Crossroads Of America Hosts Superbowl XLVI

This year was the first time the National Football League’s Superbowl Championship game was played in the state of Indiana, and only the fourth time that it has been played in a cold-weather city. Concerns about how potential weather would affect aircraft traffic had the Indy Jet FBO working on deicing plans. Fortunately, weather for Superbowl weekend turned out beautifully, relates Indy Jet director of sales and marketing, Erin Lawson.

Located at the Indianapolis Regional Airport (KMQJ) just east of Indianapolis, Indy Jet experienced some 140 aircraft for the week and some 90-100 operations on Super Bowl Sunday alone. Quite a shift from a typical day, when the FBO supports some 10-20 aircraft on an uncontrolled field.

Says Lawson, “For us, it was all about how we would maximize the use of our space? We utilized a temporary tower for the event.”

Ultimately, the experience and exposure the event brought were the greatest benefits for Indy Jet, says Lawson. She adds, “We’ve gotten a lot of return traffic and compliments.”

At Indianapolis International Airport (IND), the Million Air FBO saw some 430 aircraft and made a slight profit from the event, but the larger benefit was operating on the ‘worldwide stage’, as regional director Drent Sarault puts it. He comments, “Weather played into our hands — we had a 50-plus degree day and not a cloud in the sky.

“As far as us being on the national stage ... it gives us recognition. Everyone that’s coming in on the corporate jet side, most of them are business owners ... so they get to see the city, and the potential here.

“That’s what we want, more corporations bringing headquarters here, and bringing jobs. In the long term, I think that is what’s going to benefit us, and the city in general.”

Logistics; Staffing

On a typical day, Million Air operates on about 3 acres of concrete; the FBO acquired the space of an old terminal parking ramp to add to its capacity. Comments Sarault, “We had 105 airplanes parked on that ramp, and we actually had overflow on another area that ended up being completely full.”

Million Air was the exclusive support provider for NetJets, who took over the FBO facility. Million Air set up a hangar to support the rest of the traffic complete with a VIP lounge.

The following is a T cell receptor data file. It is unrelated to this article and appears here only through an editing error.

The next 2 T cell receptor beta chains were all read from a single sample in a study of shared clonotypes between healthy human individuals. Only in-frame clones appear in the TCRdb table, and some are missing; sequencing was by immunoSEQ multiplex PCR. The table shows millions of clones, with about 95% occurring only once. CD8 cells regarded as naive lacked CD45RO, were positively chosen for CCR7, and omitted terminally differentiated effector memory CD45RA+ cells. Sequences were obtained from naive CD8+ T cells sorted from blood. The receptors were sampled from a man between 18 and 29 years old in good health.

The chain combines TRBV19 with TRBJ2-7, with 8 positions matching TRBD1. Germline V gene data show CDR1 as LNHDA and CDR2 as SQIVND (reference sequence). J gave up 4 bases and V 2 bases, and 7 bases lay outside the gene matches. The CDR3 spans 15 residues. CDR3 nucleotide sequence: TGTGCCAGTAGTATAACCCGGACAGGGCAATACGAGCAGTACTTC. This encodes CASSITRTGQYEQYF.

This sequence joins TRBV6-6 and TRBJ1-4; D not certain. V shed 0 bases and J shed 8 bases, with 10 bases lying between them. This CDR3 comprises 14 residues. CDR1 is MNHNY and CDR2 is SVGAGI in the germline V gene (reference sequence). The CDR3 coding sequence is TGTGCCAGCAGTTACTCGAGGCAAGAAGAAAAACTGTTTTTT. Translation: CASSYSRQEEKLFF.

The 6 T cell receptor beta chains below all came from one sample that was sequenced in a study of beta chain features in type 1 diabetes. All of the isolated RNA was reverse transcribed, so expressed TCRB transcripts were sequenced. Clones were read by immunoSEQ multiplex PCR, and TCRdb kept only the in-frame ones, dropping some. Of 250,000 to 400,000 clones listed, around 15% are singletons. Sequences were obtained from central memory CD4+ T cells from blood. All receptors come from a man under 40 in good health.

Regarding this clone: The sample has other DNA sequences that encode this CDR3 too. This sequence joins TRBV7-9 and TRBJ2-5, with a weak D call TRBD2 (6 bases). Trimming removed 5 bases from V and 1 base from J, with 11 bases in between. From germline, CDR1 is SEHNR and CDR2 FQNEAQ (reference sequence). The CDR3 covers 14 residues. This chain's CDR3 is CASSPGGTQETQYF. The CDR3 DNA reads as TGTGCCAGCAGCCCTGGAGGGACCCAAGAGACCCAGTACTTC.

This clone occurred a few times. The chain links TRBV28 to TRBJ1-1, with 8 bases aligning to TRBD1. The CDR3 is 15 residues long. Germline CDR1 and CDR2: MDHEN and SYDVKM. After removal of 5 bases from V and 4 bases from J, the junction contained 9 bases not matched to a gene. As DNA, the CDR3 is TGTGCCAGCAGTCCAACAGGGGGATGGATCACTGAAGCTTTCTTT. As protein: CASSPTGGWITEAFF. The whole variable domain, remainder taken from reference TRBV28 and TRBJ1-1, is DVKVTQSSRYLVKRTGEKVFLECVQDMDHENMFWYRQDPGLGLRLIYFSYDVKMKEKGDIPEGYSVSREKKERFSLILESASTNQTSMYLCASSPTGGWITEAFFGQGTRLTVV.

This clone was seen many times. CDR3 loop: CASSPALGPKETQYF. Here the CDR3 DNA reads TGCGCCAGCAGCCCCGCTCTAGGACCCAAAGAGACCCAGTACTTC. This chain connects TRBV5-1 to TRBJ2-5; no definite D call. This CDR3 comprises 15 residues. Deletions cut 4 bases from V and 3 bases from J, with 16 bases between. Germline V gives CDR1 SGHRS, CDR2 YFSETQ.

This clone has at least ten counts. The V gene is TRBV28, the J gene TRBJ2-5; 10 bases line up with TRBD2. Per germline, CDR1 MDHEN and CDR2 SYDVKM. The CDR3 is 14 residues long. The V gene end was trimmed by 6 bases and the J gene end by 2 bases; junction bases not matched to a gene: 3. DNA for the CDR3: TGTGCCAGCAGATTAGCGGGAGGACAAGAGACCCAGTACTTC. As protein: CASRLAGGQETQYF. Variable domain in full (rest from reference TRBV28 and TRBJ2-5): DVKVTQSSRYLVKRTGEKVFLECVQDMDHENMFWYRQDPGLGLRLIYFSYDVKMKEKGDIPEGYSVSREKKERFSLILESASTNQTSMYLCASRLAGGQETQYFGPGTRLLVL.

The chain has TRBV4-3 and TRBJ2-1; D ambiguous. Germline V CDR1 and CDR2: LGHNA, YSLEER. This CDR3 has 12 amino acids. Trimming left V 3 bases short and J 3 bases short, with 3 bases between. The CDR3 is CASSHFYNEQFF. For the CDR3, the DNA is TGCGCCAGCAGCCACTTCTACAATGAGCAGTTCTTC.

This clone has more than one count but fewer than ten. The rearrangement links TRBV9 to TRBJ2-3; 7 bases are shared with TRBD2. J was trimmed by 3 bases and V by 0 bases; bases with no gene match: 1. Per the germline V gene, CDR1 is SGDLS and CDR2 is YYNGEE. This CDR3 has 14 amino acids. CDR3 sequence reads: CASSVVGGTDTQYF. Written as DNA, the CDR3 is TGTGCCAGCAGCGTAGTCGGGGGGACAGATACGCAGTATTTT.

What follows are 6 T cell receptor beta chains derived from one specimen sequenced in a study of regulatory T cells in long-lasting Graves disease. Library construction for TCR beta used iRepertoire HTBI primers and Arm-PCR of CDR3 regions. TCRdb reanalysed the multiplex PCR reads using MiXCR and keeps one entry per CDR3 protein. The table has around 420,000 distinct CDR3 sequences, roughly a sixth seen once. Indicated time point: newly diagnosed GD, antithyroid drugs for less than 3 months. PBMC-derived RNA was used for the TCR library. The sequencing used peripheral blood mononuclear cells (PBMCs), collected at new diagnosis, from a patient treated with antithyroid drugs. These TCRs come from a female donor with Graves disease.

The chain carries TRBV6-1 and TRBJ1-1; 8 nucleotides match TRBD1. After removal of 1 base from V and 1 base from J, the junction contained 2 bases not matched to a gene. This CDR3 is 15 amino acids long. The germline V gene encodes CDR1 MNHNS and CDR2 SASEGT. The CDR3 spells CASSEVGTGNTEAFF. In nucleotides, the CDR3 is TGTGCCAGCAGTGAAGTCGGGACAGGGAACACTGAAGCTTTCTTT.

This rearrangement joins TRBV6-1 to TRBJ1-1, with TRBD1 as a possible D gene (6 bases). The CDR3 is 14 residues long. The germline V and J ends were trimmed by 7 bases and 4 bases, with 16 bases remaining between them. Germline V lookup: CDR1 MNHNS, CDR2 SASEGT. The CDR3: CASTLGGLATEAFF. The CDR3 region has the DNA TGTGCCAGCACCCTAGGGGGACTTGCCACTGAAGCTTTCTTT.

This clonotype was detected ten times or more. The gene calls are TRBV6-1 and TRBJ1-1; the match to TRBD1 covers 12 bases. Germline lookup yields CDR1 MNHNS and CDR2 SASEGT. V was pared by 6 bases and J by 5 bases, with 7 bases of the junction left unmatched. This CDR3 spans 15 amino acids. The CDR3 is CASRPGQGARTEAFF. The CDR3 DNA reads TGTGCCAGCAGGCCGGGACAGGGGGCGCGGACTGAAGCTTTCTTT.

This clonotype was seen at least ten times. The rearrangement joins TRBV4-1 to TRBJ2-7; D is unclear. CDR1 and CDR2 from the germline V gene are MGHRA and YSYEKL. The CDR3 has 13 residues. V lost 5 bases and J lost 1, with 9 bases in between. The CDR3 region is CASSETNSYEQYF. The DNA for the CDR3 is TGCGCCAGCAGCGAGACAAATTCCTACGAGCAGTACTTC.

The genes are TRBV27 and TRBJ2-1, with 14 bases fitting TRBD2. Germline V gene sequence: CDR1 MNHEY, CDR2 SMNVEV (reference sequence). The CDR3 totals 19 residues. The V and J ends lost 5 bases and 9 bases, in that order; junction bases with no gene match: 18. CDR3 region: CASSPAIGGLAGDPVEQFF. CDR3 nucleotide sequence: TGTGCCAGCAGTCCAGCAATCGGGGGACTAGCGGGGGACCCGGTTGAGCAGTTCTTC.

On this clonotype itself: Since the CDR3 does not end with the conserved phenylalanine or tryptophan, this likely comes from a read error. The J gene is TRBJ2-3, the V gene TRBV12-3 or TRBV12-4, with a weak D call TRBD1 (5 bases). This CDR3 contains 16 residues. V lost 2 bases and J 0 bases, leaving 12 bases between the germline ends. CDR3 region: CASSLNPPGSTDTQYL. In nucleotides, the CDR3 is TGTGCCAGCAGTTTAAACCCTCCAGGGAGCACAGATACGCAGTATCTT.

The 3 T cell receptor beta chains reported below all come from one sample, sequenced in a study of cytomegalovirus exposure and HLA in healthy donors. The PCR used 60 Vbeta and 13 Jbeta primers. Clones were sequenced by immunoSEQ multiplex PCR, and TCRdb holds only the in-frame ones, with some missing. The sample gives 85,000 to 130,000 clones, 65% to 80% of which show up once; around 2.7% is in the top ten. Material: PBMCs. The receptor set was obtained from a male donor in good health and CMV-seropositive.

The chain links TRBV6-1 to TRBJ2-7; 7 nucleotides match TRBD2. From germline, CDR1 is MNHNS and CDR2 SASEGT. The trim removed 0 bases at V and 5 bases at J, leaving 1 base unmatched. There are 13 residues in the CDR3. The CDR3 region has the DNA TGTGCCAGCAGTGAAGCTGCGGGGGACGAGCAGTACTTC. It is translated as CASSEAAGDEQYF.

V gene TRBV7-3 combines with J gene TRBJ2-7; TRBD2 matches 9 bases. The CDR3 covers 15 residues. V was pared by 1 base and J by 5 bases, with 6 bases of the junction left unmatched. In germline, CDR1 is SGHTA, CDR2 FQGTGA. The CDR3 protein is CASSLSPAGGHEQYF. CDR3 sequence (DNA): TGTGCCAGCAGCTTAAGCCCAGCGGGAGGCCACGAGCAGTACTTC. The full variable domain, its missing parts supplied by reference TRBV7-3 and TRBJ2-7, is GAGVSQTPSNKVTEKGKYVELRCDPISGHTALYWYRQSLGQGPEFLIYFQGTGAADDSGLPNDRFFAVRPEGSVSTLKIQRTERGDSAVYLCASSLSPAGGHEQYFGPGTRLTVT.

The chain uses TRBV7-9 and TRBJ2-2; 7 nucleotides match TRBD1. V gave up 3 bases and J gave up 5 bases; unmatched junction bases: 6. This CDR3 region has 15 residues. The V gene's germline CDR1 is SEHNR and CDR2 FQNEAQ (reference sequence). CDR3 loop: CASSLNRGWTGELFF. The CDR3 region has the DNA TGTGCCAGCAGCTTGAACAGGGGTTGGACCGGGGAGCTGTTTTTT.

“So we kind of had a split operation in a lot of ways, which helped because due to the amount of people coming in, we never would have been able to handle them all at our FBO facility,” explains Sarault.

“I think Net Jets had 75 departures Sunday night — and on the other side, the non-NetJets flights, we had some 130 departures after the game.

“So we had a massive amount of people here during the game, and we brought in staff members from around the Million Air network to help out.” At a staff of 30, the FBO brought in about 65 additional employees.

“That push right after the game is nothing you can ever prepare for. I warned the staff, because I’ve worked several of them — I worked Houston and Detroit ... there’s no way to prepare someone for what they’re going to see that night; or even Monday morning,” he adds.

Over at Indianapolis Regional, Indy Jet was the first FBO outside of the temporary flight restriction (TFR) — a 10 mile radius around the stadium. Remarks Lawson, “We had a lot of the people that wanted to leave right after kick-off, or immediately after the game — if they were at our airport, they were able to do so because we were the first airport outside of that ring.”

In terms of aircraft type, Lawson says there was a mixture. “The one thing that we weren’t expecting was, we had to close one of our runways to park aircraft on,” she relates. “We were planning to park a majority of the aircraft out there and we ended up getting bombarded with Gulfstreams and Challengers which filled up our ramp pretty quickly — and it would’ve been hard to park some of that on the runway. That was kind of unexpected.”

The FBO’s fuel provider, Shell, brought in extra staff, including quality control and administrative professionals. Indy Jet also recieved staffing relief from many volunteers who also help out during the Indianapolis Air Show.

Planning For Fuel

Indy Jet pumped some 45,000 gallons of jet fuel for the event. With regard to planning, “We based our fuel supply on what some of the FBOs pumped for last year’s Superbowl, and talked to Shell about what they’ve noticed with Super Bowls in the past — we pretty much had fuel trucks on standby that we could use, and Shell also brought us extra trucks for that week.”

At Million Air, Sarault says the FBO had ten fuel trucks running for the five-day stretch, and fuel provider Phillips brought four of them. The FBO pumped some 240,000 gallons of jet fuel.

Remarks Sarault, “We had our fuel delivery group on standby, and we did end up calling them.

“We tried to pre-plan fuel. Just like anything else, you don’t want to have an excess inventory sitting in your tank with the volatility of fuel.

“We ended up getting to a point where we were pumping fuel faster than we were taking it in.”

Fees And Reservations

Million Air started getting its first reservations in May — typically the corporate sponsors that attend the event each year. The FBO collected fees as aircraft departed.

We broke the fees down by aircraft size,” says Sarault. “I think large aircraft were $250 and smaller were $125. Fees were waived if you took on a minimum of 400 gallons for a large aircraft, and 250 gallons for medium and smaller-sized aircraft.”

Indy Jet also based its fee parameters on aircraft size and collected fees after the event.

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